IFTTT has made it easy to automate actions on your web services like tweeting articles posted to your WordPress site or setting up email alerts for new Craigslist listings. Now, a new channel on IFTTT will allow you to connect actions by many of your Web accounts to triggers from the New York Times.
IFTTT stands for “if this, then that,” and lets you create “recipes” for automated tasks triggered by certain actions on the Web. In the case of The New York Times channel, for example, you could setup a recipe such that that if a popular article is published to The New York Times, then the article will be saved to your Pocket account for you to read later. The New York Times channel supports various triggers, but no actions.
- New article in section: Set a trigger for every new article published to your section of choice in The New York Times. The trigger will support 20 items per check
- Any new popular article: Triggers your chosen action every time a new popular article or blog post is published by The New York Times
- New article from search: Conduct a search on nytimes.com and set a trigger for newly published articles that fit the search criteria. This trigger will support 20 items per check
- New Critics’ Pick movie review: Trigger an action every time a new Critics’ Pick movie is reviewed
- New book on the Best Sellers List: Set an action for every time a new book is added to the Best Sellers list of your choice
- New event in category: Trigger an action for each time a new event in the category you specify (for the New York area only)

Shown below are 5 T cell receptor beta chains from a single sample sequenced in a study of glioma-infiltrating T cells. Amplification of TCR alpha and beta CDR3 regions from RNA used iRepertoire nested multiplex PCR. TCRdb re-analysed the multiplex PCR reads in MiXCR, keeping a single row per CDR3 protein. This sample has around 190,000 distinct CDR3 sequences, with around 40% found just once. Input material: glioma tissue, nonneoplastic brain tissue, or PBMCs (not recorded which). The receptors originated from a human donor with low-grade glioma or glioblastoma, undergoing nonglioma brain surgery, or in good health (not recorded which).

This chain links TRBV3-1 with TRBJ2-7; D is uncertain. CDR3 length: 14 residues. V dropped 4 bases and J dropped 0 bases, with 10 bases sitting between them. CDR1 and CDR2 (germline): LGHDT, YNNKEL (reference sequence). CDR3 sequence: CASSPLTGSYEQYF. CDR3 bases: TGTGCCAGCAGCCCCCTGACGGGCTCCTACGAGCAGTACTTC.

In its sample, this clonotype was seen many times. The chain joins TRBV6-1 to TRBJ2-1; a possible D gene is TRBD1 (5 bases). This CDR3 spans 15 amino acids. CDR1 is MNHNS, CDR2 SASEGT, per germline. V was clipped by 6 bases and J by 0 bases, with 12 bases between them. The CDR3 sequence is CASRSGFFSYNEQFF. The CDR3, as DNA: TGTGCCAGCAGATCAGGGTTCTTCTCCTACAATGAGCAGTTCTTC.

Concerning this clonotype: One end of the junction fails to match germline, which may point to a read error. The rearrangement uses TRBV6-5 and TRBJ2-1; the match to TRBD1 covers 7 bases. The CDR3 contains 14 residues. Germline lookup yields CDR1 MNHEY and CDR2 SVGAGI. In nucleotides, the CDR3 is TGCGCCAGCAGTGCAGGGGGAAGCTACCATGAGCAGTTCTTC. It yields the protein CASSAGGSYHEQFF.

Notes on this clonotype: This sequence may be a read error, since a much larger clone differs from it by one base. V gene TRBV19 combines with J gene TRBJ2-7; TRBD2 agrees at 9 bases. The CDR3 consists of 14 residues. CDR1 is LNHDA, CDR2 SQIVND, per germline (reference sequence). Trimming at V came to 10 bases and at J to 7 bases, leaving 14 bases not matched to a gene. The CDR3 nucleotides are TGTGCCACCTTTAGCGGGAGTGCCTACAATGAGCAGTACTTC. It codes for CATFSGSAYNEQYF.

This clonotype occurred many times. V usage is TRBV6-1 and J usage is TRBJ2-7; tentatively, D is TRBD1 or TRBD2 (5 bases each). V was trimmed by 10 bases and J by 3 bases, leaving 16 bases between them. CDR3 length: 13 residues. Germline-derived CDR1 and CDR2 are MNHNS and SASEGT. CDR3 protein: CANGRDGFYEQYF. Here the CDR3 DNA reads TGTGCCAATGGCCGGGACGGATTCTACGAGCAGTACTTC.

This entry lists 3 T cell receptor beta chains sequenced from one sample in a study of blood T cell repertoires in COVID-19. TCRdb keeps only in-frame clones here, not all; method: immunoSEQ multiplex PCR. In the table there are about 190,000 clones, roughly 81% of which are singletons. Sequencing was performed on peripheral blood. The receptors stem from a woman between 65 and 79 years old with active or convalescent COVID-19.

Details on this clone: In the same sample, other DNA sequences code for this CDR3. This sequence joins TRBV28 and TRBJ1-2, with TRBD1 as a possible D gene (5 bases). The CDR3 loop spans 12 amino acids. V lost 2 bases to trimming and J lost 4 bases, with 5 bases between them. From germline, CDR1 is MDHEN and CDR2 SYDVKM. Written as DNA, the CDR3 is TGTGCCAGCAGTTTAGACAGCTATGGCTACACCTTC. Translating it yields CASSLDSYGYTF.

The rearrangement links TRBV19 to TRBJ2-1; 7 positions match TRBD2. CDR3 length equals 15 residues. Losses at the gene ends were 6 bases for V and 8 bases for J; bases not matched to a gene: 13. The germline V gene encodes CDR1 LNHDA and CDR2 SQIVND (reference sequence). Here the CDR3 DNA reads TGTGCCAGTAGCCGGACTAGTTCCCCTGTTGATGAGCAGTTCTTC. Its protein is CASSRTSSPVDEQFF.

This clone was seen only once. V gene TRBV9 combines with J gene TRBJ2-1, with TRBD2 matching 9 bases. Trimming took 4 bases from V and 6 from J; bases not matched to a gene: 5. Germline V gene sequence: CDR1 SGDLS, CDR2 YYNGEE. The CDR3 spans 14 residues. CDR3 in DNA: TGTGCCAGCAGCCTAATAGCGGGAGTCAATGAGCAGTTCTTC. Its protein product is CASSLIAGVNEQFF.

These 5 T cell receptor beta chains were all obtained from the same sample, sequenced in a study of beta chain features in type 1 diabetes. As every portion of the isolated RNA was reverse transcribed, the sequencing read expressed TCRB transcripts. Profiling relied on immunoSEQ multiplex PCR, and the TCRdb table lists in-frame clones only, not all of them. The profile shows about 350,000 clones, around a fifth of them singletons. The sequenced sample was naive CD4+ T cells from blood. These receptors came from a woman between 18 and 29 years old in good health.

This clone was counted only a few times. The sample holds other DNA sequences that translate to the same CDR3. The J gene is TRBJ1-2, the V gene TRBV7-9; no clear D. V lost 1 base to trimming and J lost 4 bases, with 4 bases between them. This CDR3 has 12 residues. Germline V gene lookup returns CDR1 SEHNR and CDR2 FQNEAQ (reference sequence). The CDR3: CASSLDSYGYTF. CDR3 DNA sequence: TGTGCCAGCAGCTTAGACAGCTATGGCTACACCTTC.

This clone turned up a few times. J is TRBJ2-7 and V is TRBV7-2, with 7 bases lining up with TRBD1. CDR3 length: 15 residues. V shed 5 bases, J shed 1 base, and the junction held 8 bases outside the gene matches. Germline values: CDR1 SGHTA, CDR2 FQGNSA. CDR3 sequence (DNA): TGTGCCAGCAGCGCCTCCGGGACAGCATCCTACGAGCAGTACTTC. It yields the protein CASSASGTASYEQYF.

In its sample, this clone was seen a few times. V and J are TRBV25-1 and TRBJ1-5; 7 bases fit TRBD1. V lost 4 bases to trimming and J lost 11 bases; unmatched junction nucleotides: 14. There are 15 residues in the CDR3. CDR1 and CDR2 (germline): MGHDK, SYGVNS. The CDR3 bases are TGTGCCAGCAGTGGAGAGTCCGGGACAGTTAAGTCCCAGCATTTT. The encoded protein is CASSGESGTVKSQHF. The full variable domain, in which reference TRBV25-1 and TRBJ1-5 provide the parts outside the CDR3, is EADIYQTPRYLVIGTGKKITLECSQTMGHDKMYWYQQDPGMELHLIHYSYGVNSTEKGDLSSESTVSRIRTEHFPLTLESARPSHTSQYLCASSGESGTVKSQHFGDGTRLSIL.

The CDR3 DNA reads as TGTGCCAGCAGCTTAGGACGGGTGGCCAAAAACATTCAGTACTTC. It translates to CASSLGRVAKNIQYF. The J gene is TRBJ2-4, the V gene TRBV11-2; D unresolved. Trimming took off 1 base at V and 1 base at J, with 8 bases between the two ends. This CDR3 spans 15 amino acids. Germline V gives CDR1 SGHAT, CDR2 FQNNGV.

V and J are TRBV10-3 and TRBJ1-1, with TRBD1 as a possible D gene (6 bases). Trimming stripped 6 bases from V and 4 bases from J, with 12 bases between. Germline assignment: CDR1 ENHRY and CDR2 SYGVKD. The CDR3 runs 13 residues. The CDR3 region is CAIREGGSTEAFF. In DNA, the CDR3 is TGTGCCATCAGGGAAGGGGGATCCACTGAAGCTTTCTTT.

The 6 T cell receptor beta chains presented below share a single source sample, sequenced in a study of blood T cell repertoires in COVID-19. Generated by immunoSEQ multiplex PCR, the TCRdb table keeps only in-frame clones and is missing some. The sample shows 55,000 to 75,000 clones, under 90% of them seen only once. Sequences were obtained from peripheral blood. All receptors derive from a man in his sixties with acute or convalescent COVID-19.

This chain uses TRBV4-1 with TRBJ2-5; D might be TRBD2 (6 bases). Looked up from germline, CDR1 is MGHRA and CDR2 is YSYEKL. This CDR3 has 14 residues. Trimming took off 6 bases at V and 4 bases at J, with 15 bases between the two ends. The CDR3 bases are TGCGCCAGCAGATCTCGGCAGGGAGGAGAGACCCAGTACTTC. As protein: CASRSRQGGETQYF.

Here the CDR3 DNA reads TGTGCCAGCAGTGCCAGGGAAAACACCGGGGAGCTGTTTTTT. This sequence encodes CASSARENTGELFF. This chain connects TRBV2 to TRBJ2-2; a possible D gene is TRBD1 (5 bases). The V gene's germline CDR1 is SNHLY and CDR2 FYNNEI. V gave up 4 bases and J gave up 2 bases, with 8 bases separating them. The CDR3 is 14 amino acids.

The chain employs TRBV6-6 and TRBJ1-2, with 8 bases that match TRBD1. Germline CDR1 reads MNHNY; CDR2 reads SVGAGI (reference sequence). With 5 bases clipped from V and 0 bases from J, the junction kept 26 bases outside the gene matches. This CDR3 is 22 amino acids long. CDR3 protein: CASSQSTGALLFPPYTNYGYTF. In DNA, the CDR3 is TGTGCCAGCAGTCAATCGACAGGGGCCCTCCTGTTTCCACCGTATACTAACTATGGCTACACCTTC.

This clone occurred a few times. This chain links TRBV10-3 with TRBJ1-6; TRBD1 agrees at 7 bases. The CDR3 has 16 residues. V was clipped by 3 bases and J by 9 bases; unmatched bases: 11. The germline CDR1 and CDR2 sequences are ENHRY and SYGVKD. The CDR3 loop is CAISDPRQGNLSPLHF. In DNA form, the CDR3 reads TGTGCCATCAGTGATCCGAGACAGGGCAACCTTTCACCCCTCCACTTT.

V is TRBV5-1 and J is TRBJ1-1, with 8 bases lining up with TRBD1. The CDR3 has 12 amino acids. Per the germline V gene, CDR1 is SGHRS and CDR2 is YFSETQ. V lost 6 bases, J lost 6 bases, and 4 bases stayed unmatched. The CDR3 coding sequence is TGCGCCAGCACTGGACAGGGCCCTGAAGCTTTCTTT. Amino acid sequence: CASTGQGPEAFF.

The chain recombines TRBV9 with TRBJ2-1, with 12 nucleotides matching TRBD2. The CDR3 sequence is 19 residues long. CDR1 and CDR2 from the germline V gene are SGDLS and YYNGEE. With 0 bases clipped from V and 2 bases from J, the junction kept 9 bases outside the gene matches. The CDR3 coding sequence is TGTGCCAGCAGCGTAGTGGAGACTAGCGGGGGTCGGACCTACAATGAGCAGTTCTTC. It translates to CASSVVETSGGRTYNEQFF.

Using these triggers will make it possible to automatically save new Fiction Bestsellers to your Evernote account, for example, or share popular articles in the Business section with your LinkedIn connections. For more The New York Times Recipes, browse submissions from the IFTTT community.
A Shift Toward Popular Use
The New York Times joins BuzzFeed and ESPN as trigger-only media channels available on IFTTT. The The New York Times channel, however, is such a widely read publication that its addition signals a shift in IFTTT from an automation service geared toward techies to a tool for popular consumption. And IFTTT doesn’t plan to stop at The New York Times. CEO Linden Tibbets told The Verge that IFTTT has plans for expansion: “This is just scratching the surface,” he said. Content providers like The New York Times are “looking at all the ways readers want to consume or get alerted about their content,” but many are greatly challenged by the technological resources required to cater to each and every one of their readers’ needs. IFTTT wants to provide a solution to this problem.
In order to accelerate IFTTT’s channel expansion, the company is developing a way to make channel creation easier. By the end of the year, Tibbets said, IFTTT will open channel creation to the public. It’s not yet certain whether this will involve an open API or another solution.
How do you plan to use The New York Times channel on IFTTT? Share your recipes with us in the comments section!